Experimental and computed nuclear magnetic resonance data and an iterative synthetic strategy have revealed the correct structures of the baulamycins, potentially important antimicrobial compounds, allowing them to be chemically synthesized.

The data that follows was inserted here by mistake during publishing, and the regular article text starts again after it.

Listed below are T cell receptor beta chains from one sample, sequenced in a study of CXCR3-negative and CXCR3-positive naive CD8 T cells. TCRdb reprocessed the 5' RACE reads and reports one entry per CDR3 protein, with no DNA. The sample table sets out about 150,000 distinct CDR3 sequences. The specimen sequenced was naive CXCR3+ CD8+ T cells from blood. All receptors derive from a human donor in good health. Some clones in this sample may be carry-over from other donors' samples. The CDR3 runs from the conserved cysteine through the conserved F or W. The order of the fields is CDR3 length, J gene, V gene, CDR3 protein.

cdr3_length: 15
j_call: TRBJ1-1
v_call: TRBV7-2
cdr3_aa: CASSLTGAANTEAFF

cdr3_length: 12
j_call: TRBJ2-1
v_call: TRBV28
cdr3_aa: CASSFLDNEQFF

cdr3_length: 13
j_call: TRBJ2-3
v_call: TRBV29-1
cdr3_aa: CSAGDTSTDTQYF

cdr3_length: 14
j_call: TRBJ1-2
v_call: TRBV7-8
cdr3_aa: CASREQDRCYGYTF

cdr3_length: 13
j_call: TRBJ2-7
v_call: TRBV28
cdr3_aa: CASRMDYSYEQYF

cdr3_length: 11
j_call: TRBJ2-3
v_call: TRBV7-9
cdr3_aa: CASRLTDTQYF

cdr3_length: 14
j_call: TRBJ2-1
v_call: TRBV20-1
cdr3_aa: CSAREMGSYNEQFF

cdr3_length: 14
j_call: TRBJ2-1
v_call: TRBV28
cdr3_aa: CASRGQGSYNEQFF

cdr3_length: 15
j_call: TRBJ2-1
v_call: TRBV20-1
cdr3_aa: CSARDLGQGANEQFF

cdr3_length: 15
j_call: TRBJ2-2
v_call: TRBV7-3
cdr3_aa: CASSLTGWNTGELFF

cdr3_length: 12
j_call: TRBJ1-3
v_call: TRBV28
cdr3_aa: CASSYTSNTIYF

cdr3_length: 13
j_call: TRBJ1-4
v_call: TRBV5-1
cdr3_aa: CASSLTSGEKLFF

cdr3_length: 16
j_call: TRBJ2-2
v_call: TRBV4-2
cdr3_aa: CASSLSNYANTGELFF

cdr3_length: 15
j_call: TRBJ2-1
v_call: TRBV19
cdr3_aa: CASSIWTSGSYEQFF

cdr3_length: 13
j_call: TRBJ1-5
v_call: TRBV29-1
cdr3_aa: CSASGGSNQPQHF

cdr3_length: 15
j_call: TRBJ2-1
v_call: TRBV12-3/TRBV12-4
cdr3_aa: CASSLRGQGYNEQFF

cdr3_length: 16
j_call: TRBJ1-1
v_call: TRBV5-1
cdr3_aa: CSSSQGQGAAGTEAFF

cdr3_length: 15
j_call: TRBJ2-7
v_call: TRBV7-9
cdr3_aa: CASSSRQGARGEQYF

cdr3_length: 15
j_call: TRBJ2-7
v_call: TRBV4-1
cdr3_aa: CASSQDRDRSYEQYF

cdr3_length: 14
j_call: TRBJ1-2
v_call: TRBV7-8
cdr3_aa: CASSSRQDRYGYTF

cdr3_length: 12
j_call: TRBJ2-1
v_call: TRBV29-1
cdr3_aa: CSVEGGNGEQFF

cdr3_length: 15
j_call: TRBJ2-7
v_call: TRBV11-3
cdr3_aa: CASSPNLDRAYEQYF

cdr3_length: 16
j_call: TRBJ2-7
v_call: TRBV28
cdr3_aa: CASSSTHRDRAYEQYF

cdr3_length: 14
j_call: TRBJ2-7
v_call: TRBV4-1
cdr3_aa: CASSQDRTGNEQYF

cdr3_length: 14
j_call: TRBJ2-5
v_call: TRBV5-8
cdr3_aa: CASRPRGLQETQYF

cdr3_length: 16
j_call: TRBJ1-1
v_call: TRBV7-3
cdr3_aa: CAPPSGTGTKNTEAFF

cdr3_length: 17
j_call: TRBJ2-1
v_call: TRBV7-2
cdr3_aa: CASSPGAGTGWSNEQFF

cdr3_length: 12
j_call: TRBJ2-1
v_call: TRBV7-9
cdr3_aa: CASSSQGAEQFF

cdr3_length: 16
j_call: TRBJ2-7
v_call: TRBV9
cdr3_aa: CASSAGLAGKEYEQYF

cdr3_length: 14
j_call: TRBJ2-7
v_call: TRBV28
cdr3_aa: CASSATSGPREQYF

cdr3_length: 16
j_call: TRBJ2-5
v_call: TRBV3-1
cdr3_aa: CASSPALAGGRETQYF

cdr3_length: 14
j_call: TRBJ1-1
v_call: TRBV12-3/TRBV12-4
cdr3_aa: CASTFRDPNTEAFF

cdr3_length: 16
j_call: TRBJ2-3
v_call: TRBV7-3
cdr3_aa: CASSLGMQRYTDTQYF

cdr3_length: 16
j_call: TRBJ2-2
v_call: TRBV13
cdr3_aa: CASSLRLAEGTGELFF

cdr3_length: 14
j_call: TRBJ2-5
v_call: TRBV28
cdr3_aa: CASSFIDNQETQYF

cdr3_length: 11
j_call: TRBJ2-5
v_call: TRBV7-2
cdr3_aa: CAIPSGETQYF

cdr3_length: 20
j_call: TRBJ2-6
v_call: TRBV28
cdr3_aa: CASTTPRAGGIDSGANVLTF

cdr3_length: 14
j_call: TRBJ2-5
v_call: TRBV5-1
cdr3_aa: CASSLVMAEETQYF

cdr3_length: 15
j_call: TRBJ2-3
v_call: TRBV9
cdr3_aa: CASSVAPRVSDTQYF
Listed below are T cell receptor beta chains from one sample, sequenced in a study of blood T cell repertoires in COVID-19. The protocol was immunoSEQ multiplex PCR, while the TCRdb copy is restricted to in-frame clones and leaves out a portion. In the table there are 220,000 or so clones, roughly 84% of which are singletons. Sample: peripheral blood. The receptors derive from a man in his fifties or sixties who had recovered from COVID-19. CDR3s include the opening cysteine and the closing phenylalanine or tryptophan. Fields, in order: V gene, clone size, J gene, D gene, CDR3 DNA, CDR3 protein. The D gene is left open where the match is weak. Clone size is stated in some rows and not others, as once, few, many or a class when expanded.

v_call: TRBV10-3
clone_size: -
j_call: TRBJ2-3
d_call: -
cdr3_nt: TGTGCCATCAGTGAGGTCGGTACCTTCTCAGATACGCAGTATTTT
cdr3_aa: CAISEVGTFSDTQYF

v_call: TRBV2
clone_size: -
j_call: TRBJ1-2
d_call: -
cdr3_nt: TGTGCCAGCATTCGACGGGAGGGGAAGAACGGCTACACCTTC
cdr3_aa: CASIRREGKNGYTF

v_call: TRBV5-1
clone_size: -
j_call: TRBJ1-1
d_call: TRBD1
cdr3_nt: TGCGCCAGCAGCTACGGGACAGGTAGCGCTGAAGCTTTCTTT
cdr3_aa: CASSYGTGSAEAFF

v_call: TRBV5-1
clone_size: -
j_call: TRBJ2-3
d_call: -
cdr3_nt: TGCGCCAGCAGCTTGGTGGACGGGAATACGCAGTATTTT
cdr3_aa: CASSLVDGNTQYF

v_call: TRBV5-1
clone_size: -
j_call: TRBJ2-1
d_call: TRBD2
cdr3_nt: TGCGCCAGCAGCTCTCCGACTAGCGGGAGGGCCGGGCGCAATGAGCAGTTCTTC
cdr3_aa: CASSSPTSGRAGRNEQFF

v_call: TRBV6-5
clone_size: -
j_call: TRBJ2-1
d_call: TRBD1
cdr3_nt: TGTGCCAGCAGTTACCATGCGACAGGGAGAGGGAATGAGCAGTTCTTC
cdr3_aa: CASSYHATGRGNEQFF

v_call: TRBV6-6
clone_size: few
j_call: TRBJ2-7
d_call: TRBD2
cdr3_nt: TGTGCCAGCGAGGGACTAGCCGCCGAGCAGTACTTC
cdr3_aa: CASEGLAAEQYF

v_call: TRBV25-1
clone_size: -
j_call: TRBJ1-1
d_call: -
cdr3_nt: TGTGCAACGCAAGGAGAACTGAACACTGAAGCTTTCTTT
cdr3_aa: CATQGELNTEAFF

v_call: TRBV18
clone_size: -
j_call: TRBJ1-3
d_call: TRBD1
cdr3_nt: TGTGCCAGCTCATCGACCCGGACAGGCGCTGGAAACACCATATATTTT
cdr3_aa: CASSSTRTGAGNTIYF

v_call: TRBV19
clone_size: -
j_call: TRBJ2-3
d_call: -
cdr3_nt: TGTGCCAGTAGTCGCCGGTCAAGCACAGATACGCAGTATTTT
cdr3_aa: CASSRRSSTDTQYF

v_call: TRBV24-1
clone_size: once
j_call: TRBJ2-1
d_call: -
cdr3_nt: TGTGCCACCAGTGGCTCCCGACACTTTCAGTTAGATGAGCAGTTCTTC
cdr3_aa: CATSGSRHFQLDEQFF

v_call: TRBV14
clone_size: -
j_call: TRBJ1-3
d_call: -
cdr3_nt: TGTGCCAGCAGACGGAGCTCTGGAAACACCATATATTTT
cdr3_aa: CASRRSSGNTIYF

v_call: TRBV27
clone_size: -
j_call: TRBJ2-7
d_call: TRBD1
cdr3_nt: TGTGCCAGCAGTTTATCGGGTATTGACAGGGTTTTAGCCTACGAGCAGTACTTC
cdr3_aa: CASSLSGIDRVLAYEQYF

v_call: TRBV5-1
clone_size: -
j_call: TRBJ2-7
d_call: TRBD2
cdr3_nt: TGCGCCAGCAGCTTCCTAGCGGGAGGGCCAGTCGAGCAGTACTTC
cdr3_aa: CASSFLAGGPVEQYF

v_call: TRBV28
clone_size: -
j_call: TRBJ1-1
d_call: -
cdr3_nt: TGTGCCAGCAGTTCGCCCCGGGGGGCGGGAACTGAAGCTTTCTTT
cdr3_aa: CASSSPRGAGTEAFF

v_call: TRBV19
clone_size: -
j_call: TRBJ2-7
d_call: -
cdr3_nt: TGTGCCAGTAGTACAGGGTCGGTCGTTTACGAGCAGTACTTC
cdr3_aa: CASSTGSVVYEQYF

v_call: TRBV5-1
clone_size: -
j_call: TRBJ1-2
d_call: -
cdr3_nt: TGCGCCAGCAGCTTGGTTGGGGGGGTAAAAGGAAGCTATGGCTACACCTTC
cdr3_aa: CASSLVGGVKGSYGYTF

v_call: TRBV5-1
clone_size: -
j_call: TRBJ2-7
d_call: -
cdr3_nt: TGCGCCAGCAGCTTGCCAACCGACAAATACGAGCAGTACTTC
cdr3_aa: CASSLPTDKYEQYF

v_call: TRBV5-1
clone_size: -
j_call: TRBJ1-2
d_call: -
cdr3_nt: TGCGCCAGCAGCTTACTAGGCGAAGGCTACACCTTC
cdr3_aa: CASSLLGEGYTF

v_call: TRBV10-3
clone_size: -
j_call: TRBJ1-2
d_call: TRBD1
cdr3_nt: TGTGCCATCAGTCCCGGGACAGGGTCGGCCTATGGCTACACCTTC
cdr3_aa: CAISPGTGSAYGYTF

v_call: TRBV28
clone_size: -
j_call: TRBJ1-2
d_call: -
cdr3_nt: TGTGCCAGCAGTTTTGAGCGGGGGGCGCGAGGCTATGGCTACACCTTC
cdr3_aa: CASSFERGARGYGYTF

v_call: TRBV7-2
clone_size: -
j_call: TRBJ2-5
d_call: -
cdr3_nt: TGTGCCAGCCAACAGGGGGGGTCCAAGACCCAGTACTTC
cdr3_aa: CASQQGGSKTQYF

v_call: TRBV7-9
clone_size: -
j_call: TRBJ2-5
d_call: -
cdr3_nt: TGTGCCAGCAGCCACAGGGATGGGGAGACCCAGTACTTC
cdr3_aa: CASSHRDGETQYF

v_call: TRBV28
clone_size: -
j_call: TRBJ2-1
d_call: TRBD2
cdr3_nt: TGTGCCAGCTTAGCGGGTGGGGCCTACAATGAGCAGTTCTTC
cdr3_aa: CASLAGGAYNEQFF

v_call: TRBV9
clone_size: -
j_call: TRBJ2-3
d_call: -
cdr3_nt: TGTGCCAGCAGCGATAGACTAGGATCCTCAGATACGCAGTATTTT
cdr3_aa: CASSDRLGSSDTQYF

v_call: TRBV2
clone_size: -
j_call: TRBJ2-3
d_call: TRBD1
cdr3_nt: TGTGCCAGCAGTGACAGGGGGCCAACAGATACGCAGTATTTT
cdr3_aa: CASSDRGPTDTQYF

Small-molecule, biologically active natural products continue to be our most rewarding source of, and inspiration for, new medicines1. Sometimes we happen upon such molecules in minute quantities in unique, difficult-to-reach, and often fleeting environments, perhaps never to be discovered again. In these cases, determining the structure of a molecule—including assigning its relative and absolute configurations—is paramount, enabling one to understand its biological activity. Molecules that comprise stereochemically complex acyclic and conformationally flexible carbon chains make such a task extremely challenging2. The baulamycins (A and B) serve as a contemporary example. Isolated in small quantities and shown to have promising antimicrobial activity, the structure of the conformationally flexible molecules was determined largely through J-based configurational analysis3,4, but has been found to be incorrect. Our subsequent campaign to identify the true structures of the baulamycins has revealed a powerful method for the rapid structural elucidation of such molecules. Specifically, the prediction of nuclear magnetic resonance (NMR) parameters through density functional theory—combined with an efficient sequence of boron-based synthetic transformations, which allowed an encoded (labelled) mixture of natural-product diastereomers to be prepared—enabled us rapidly to pinpoint and synthesize the correct structures.